(CNN) - It's almost time to fall back one hour – Daylight Saving Time will end the morning of Nov. 3. That means setting your clocks back an hour.
While getting an extra hour of sleep might seem like a good way to get more rest, the change in time can affect your sleep patterns.
And even though it's easier to gain an hour than to lose one, experts say it's a good idea to prepare for the time change.
Your inner body clock – or circadian rhythms – will be affected and there are ways you can prepare for the change before the time change and keep your sleep from being interrupted.
Doctors recommend you modify your schedule early. Set your clocks an hour behind about a week before the change to help you ease into the new sleep change.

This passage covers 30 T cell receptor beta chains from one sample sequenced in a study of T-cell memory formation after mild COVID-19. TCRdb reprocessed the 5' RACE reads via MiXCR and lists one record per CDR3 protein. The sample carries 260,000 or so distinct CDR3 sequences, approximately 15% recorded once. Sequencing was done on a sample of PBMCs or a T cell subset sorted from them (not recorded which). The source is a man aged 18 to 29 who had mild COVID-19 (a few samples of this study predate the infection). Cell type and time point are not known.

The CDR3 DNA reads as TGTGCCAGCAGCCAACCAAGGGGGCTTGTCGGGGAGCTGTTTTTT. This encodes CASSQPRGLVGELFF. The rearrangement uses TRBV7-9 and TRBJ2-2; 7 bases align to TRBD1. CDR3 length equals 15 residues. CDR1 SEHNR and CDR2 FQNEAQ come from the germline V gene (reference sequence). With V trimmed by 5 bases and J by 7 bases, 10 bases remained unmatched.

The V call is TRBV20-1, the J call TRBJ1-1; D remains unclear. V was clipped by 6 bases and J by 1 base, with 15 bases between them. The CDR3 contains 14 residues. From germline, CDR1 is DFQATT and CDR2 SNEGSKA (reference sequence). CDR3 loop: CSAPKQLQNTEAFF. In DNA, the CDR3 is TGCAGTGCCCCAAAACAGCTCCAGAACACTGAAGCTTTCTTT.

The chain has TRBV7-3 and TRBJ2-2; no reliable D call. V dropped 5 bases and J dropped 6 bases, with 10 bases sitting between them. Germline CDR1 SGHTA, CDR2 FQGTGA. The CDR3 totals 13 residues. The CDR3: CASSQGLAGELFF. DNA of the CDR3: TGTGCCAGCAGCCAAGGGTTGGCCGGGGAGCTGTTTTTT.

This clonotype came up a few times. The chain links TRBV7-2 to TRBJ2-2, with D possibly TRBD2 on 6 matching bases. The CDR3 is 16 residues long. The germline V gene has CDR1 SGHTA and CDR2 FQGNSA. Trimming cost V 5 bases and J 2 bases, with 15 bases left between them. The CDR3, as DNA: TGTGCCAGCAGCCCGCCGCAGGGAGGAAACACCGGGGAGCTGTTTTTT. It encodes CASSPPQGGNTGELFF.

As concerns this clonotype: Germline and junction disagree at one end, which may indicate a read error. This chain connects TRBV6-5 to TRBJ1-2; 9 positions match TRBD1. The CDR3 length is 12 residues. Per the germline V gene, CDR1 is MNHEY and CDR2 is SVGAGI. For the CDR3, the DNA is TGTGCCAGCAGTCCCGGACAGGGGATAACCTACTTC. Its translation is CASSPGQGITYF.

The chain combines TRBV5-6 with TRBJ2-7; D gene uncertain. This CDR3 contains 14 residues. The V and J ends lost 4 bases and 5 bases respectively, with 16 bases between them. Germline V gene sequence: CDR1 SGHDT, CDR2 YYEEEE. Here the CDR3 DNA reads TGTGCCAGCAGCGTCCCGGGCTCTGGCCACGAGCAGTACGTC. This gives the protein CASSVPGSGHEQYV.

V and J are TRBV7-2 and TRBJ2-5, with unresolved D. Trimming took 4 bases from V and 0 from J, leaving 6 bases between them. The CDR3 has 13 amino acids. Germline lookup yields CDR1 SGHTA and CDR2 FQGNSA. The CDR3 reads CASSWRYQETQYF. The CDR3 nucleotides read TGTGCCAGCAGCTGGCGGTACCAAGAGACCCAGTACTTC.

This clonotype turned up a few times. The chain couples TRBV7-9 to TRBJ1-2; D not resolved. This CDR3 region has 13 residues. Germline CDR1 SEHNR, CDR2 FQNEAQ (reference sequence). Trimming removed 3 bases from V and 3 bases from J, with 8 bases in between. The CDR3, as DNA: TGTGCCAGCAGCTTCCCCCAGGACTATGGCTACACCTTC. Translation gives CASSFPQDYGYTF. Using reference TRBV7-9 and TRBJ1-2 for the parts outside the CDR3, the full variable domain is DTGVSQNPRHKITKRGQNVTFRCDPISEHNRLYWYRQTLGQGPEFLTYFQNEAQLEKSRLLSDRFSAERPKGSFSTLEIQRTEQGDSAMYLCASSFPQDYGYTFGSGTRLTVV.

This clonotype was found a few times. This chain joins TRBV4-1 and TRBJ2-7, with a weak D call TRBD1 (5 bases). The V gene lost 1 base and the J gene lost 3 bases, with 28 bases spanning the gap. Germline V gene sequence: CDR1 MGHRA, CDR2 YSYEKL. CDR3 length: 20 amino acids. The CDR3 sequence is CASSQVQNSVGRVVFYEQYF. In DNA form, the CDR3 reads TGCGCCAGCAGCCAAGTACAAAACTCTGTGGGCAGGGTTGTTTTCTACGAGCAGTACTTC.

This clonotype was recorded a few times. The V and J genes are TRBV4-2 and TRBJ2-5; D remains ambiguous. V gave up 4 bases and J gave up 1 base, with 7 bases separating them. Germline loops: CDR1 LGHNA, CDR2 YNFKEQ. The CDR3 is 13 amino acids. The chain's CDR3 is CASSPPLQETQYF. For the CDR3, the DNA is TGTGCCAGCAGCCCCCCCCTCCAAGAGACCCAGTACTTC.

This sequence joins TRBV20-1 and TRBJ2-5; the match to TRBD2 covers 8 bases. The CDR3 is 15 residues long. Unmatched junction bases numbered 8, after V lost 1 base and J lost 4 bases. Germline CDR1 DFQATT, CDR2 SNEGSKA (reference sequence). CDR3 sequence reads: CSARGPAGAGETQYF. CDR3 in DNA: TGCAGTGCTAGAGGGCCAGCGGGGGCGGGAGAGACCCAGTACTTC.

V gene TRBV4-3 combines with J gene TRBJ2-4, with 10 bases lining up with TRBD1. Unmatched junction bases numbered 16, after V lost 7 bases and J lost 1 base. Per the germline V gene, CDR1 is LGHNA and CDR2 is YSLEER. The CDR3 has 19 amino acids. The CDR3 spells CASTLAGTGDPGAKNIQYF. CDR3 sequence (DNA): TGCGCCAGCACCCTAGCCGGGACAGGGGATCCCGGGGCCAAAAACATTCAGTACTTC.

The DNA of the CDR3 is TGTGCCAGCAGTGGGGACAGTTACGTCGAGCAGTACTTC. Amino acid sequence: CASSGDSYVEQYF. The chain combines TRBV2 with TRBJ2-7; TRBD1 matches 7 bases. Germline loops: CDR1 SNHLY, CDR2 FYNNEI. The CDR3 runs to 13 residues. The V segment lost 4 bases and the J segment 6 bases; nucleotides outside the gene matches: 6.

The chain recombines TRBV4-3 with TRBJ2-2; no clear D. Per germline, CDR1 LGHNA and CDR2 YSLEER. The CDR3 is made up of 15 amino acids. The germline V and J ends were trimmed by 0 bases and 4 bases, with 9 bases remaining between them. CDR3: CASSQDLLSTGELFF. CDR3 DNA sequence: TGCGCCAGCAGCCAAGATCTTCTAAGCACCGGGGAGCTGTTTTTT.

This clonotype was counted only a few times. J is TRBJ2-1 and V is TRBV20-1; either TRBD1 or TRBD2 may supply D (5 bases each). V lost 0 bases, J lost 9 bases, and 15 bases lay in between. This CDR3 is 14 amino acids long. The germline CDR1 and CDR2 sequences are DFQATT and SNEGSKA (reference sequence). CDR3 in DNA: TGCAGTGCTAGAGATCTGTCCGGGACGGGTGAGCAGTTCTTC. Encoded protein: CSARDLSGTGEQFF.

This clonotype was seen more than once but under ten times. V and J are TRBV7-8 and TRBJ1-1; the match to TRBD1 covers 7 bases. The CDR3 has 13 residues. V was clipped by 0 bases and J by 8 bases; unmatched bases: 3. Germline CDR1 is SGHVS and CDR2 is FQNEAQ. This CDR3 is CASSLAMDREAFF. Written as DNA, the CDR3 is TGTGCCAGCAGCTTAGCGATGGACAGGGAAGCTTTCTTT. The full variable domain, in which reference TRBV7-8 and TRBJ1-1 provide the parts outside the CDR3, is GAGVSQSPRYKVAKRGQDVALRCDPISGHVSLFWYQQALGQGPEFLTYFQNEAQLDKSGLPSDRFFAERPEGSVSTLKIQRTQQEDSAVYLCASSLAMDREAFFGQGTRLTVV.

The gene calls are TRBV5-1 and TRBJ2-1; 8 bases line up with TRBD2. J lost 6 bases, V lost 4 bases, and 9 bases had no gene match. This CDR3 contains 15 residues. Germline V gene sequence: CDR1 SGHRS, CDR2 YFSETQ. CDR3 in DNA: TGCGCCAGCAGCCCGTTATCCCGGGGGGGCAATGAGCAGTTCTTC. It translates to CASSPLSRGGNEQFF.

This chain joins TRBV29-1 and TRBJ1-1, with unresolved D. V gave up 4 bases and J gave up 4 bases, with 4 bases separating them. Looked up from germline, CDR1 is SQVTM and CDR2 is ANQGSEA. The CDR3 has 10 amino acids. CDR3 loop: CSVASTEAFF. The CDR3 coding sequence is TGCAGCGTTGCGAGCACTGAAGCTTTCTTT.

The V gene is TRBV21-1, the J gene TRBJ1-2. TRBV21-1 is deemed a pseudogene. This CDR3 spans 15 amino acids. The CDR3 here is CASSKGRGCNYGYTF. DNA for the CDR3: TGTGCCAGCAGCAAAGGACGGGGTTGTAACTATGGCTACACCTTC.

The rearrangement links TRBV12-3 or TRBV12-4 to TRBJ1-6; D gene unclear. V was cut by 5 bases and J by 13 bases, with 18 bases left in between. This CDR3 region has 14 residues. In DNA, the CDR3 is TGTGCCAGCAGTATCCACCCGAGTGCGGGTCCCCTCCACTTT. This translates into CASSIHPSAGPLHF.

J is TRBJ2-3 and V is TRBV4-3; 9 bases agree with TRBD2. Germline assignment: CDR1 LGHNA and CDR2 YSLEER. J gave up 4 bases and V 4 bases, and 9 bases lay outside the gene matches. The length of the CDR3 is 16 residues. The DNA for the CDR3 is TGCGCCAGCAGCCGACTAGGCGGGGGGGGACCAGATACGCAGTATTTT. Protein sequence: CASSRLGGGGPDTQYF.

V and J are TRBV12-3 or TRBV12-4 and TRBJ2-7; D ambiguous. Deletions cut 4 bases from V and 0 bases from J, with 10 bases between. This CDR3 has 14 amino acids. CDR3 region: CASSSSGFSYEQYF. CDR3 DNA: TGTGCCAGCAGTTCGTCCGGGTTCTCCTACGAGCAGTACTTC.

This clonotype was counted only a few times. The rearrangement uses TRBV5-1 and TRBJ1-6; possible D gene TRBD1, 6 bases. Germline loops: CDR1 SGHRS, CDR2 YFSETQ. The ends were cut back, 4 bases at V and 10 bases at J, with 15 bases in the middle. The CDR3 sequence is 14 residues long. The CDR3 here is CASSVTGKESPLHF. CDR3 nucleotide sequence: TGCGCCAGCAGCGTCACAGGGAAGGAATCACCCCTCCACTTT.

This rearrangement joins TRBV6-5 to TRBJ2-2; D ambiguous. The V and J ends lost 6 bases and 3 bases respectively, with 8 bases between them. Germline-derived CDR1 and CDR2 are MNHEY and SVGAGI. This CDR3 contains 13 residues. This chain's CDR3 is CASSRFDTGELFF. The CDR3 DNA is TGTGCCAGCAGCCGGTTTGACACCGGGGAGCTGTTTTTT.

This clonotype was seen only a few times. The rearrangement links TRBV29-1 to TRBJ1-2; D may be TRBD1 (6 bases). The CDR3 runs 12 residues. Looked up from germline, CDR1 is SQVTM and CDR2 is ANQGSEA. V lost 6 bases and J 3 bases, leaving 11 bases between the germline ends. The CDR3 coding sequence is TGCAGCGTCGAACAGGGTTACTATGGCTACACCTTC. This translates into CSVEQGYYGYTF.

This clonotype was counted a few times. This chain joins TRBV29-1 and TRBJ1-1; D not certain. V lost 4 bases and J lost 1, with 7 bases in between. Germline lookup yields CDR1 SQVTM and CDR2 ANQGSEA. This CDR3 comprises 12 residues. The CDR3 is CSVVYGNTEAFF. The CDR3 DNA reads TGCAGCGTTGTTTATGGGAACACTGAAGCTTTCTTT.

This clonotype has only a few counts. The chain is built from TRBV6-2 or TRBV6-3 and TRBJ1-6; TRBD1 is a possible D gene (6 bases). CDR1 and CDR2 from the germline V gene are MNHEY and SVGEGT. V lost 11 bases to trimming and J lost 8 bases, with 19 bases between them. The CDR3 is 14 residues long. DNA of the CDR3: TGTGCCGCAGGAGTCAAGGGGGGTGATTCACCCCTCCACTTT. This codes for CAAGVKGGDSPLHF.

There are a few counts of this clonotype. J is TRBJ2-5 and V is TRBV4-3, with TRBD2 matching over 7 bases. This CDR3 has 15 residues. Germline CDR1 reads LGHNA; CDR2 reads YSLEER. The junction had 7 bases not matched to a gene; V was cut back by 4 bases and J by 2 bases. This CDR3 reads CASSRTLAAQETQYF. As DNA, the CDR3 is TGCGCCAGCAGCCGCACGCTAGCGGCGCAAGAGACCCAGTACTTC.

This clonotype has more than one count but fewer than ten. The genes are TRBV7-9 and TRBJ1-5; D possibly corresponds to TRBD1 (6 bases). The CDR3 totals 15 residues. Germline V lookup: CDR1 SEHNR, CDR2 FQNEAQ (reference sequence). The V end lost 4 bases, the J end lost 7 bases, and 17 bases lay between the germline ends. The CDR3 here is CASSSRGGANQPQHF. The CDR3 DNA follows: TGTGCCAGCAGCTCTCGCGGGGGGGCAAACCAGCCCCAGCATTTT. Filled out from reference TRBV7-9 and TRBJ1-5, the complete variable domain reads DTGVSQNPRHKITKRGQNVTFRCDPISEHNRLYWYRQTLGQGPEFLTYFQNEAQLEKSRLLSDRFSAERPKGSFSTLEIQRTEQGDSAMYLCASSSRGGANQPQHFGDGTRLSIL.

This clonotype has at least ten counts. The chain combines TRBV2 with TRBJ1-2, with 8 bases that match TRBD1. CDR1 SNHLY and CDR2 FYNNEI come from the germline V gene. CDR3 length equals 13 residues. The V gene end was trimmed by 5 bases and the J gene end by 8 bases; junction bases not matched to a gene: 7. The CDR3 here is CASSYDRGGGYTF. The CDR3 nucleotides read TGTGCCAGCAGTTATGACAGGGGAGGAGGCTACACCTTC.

Keep hydrated – if you drink a lot of water, it will help your body adjust. After the time change, stay active during the day and do something relaxing a few hours before what would normally be your bedtime.
And if you are taking medication, begin to take it a little earlier, especially if the medicine affects your sleeping habits.
Doing this a few days before the change actually helps regulate melatonin, a hormone in your body that helps your inner body clocks adjust, leaving us with a good night's sleep.
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